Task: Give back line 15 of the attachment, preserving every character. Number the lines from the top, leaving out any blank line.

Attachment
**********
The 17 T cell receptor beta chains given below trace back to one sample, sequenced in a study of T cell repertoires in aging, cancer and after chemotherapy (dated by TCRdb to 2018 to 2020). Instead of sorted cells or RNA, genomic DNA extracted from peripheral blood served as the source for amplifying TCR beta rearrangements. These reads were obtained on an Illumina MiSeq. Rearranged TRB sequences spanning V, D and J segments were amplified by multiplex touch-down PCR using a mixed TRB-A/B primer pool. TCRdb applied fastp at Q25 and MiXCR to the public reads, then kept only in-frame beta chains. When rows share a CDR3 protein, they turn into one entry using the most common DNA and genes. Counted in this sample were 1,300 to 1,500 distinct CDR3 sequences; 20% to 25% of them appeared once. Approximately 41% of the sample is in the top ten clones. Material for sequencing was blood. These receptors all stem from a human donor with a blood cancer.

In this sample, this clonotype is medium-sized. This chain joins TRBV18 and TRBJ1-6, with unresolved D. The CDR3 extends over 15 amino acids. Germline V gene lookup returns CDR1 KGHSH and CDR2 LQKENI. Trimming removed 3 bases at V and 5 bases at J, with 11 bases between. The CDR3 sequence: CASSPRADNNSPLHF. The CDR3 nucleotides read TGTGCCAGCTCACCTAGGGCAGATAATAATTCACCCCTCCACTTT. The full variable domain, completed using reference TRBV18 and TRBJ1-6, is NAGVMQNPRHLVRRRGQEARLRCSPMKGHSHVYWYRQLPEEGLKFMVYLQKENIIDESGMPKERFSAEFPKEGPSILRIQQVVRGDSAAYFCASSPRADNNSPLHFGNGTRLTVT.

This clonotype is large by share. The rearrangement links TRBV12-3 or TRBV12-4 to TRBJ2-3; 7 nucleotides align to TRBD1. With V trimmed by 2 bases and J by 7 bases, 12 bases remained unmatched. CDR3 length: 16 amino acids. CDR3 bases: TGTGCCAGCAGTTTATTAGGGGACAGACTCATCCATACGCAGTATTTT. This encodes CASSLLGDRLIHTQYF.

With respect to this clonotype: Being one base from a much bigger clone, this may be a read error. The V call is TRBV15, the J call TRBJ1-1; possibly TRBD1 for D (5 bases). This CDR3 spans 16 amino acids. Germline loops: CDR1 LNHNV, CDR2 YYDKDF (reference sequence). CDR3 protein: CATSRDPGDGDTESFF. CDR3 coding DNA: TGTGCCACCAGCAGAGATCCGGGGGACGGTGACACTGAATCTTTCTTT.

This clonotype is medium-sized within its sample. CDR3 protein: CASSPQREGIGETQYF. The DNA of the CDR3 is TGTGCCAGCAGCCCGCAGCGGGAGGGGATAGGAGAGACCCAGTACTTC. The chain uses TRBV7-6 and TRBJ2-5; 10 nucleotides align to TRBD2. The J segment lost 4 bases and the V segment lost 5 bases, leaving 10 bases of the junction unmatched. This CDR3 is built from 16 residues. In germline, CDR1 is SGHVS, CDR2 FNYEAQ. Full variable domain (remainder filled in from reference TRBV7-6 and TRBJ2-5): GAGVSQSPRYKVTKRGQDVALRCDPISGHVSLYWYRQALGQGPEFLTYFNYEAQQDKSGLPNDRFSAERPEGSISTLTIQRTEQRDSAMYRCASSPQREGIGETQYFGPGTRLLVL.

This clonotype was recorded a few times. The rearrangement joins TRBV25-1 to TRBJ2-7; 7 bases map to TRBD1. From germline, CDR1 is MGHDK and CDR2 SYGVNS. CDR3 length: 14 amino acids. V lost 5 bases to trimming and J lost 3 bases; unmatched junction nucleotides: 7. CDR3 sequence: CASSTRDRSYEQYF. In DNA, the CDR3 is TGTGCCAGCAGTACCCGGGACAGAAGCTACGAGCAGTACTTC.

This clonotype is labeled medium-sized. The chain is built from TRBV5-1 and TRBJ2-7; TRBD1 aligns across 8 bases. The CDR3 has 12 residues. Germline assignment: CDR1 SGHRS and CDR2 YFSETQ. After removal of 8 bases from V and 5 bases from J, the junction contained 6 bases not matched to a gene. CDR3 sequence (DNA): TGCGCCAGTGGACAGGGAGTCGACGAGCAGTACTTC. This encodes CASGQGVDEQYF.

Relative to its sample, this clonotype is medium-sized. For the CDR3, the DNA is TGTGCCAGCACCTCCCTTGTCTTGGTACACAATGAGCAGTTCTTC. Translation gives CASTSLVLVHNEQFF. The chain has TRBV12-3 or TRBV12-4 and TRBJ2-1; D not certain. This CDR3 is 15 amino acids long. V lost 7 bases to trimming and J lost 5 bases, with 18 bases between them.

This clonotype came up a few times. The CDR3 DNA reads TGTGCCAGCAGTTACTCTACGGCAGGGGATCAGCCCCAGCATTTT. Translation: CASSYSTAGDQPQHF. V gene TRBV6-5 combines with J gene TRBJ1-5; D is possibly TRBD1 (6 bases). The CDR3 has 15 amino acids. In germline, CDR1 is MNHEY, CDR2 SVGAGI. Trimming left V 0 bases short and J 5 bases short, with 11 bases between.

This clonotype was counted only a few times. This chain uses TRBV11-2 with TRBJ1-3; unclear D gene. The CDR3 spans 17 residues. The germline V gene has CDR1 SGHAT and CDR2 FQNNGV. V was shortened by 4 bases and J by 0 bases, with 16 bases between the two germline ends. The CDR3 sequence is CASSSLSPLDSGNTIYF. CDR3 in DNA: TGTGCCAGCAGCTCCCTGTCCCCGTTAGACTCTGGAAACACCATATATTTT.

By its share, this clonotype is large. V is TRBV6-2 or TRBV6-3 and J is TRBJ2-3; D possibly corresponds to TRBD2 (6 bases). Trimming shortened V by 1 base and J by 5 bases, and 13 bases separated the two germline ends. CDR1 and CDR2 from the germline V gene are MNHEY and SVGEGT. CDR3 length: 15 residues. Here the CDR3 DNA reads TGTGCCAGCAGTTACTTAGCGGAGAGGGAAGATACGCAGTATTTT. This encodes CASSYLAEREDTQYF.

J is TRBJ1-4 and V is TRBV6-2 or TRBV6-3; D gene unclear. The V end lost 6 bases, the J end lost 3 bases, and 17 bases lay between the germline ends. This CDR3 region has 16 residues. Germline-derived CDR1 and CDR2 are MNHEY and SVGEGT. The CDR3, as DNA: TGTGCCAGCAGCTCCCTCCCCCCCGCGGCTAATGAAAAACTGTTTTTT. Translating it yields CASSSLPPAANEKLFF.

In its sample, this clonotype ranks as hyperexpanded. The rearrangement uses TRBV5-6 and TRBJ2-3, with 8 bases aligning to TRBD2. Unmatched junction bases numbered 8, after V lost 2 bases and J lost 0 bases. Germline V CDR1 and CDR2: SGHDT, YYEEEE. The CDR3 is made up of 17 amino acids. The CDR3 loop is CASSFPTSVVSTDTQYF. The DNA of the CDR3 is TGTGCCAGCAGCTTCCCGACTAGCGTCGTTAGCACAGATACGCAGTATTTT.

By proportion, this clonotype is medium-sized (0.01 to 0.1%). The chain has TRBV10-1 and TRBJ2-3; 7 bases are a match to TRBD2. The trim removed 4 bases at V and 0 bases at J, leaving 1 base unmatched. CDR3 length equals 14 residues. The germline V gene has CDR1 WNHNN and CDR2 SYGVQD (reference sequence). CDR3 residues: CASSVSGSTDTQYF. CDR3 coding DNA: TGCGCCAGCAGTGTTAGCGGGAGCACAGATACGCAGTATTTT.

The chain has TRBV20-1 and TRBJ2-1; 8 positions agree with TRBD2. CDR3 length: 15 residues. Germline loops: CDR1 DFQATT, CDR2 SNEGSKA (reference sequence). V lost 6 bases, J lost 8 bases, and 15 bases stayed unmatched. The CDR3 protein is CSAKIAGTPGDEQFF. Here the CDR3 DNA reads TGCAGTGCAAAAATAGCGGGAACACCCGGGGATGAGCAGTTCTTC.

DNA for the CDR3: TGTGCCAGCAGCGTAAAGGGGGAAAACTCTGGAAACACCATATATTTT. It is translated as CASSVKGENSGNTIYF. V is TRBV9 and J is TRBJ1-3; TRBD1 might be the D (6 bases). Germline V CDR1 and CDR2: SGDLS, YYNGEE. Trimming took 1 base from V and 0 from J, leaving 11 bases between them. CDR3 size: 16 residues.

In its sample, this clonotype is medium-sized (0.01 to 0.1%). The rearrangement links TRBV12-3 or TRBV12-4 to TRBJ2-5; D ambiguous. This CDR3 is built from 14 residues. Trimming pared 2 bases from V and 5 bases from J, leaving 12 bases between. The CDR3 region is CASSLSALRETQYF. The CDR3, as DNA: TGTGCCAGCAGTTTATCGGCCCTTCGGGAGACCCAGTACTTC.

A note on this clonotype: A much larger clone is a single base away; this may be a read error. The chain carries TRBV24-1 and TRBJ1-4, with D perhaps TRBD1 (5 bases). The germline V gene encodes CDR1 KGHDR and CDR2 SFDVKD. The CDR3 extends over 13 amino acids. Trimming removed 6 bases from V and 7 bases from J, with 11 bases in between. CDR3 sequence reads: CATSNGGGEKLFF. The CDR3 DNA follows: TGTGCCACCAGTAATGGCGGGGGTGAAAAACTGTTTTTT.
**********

The chain has TRBV20-1 and TRBJ2-1; 8 positions agree with TRBD2. CDR3 length: 15 residues. Germline loops: CDR1 DFQATT, CDR2 SNEGSKA (reference sequence). V lost 6 bases, J lost 8 bases, and 15 bases stayed unmatched. The CDR3 protein is CSAKIAGTPGDEQFF. Here the CDR3 DNA reads TGCAGTGCAAAAATAGCGGGAACACCCGGGGATGAGCAGTTCTTC.